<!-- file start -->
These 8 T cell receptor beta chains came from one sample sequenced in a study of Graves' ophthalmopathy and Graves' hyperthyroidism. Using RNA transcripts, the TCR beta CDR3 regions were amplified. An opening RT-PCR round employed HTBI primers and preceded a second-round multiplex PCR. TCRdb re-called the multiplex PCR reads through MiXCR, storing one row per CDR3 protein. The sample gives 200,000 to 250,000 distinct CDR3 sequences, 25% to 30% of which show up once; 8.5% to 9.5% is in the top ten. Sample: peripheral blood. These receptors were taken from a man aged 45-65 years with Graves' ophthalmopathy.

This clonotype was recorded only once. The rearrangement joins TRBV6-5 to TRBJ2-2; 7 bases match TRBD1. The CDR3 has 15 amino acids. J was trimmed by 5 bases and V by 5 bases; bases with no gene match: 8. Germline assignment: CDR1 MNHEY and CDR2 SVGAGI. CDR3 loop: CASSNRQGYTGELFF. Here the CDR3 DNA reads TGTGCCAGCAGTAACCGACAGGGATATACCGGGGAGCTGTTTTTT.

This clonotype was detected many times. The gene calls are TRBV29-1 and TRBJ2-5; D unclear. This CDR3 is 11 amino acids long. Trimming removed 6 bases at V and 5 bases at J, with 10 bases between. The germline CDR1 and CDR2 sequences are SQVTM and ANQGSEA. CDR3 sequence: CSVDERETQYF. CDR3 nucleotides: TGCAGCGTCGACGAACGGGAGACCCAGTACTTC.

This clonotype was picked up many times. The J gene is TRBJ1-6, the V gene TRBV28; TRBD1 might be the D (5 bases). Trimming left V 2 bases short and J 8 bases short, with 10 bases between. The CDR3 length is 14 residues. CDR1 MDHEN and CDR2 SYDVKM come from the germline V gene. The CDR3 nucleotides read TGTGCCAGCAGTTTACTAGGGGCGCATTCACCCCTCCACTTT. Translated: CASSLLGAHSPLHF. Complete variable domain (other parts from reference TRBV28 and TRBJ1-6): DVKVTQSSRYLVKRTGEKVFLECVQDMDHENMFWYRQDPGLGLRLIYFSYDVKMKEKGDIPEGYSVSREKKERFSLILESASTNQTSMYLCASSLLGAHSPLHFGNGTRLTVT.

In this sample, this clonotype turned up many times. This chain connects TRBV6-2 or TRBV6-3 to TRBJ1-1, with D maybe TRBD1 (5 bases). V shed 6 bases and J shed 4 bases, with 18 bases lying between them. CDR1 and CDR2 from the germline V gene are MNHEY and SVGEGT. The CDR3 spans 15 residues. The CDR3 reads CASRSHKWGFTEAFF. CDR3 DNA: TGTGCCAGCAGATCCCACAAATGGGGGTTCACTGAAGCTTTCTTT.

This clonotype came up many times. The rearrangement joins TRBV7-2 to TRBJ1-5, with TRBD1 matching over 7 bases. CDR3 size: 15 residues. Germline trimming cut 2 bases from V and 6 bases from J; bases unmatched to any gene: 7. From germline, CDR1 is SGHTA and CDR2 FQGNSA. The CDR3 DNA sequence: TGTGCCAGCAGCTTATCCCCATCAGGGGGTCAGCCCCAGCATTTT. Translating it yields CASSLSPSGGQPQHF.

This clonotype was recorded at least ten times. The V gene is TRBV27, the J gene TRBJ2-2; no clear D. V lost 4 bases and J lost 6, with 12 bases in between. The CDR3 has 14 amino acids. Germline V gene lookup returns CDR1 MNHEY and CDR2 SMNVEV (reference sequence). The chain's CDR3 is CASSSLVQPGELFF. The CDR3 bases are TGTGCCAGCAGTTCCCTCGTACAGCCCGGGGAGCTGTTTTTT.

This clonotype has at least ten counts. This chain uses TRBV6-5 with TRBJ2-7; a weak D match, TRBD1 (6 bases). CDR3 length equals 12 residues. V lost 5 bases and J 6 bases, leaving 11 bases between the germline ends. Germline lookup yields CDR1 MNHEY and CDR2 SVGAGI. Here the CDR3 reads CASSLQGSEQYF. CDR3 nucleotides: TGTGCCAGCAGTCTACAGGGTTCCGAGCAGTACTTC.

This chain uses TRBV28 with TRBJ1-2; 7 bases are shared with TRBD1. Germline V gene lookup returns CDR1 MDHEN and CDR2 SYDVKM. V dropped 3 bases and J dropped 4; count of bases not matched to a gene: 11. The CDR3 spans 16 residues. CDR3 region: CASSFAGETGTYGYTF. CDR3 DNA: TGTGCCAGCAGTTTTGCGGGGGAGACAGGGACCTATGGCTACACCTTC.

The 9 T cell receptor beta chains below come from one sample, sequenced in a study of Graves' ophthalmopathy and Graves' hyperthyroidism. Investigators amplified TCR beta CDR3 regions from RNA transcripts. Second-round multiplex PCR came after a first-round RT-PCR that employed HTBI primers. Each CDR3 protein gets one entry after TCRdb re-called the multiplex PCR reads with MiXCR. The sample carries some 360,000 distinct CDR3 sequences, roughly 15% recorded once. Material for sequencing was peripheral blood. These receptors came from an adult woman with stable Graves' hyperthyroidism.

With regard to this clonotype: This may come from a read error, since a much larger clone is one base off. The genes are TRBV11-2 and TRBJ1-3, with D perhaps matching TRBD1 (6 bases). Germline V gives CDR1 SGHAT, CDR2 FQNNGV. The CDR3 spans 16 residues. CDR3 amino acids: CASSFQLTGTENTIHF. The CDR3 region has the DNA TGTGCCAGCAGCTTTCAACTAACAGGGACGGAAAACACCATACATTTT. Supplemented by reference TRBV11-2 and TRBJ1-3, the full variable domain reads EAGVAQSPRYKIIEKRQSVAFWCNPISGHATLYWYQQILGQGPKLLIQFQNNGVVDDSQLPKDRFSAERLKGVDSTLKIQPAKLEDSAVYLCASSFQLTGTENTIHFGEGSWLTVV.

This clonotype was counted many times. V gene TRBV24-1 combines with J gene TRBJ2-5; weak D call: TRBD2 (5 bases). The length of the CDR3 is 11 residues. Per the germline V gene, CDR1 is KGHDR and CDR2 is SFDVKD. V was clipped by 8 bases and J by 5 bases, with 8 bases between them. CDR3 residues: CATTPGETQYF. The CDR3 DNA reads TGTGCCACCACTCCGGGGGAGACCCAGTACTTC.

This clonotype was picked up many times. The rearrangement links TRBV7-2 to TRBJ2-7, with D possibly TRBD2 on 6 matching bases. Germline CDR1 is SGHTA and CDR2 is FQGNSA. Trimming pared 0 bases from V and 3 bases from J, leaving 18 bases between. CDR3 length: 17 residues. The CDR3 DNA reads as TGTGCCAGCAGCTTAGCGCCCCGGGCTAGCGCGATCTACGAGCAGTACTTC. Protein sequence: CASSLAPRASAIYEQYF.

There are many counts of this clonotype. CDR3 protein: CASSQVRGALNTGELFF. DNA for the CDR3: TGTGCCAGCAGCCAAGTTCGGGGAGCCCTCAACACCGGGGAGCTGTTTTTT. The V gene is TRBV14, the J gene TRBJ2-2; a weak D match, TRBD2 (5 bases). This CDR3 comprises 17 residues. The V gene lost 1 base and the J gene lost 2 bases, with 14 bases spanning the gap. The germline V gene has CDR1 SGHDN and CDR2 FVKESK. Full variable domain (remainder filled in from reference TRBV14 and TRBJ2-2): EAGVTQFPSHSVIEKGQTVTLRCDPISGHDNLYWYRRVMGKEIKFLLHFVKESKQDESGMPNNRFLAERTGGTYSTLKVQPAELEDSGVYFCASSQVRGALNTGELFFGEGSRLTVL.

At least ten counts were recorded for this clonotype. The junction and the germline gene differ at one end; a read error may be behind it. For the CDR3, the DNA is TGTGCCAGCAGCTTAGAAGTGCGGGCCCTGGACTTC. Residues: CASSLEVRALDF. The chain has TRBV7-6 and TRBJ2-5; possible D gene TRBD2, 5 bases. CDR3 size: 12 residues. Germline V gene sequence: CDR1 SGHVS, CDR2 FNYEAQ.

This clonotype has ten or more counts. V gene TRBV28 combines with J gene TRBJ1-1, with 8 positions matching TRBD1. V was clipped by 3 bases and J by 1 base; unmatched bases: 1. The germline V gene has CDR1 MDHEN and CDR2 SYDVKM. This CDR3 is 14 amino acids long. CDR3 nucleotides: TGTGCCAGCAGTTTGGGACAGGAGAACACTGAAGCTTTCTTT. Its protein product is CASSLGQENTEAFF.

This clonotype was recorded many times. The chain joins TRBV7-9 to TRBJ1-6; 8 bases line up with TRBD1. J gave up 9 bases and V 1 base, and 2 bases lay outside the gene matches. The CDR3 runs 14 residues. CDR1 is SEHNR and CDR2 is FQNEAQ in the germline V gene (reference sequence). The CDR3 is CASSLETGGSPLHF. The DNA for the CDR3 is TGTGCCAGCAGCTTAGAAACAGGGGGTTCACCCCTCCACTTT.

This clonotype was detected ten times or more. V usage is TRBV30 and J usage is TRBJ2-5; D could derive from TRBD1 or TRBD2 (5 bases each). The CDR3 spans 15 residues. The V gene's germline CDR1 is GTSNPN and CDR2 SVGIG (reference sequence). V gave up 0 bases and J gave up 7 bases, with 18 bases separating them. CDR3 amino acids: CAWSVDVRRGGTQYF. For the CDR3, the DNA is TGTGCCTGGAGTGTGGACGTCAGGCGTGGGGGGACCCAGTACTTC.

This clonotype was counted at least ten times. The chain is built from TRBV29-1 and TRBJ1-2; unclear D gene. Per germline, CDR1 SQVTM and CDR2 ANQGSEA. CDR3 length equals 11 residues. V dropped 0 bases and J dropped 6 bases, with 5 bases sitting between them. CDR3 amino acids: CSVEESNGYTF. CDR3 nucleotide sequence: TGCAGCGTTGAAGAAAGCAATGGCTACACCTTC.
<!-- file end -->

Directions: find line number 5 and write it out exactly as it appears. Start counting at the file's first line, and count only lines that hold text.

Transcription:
In this sample, this clonotype turned up many times. This chain connects TRBV6-2 or TRBV6-3 to TRBJ1-1, with D maybe TRBD1 (5 bases). V shed 6 bases and J shed 4 bases, with 18 bases lying between them. CDR1 and CDR2 from the germline V gene are MNHEY and SVGEGT. The CDR3 spans 15 residues. The CDR3 reads CASRSHKWGFTEAFF. CDR3 DNA: TGTGCCAGCAGATCCCACAAATGGGGGTTCACTGAAGCTTTCTTT.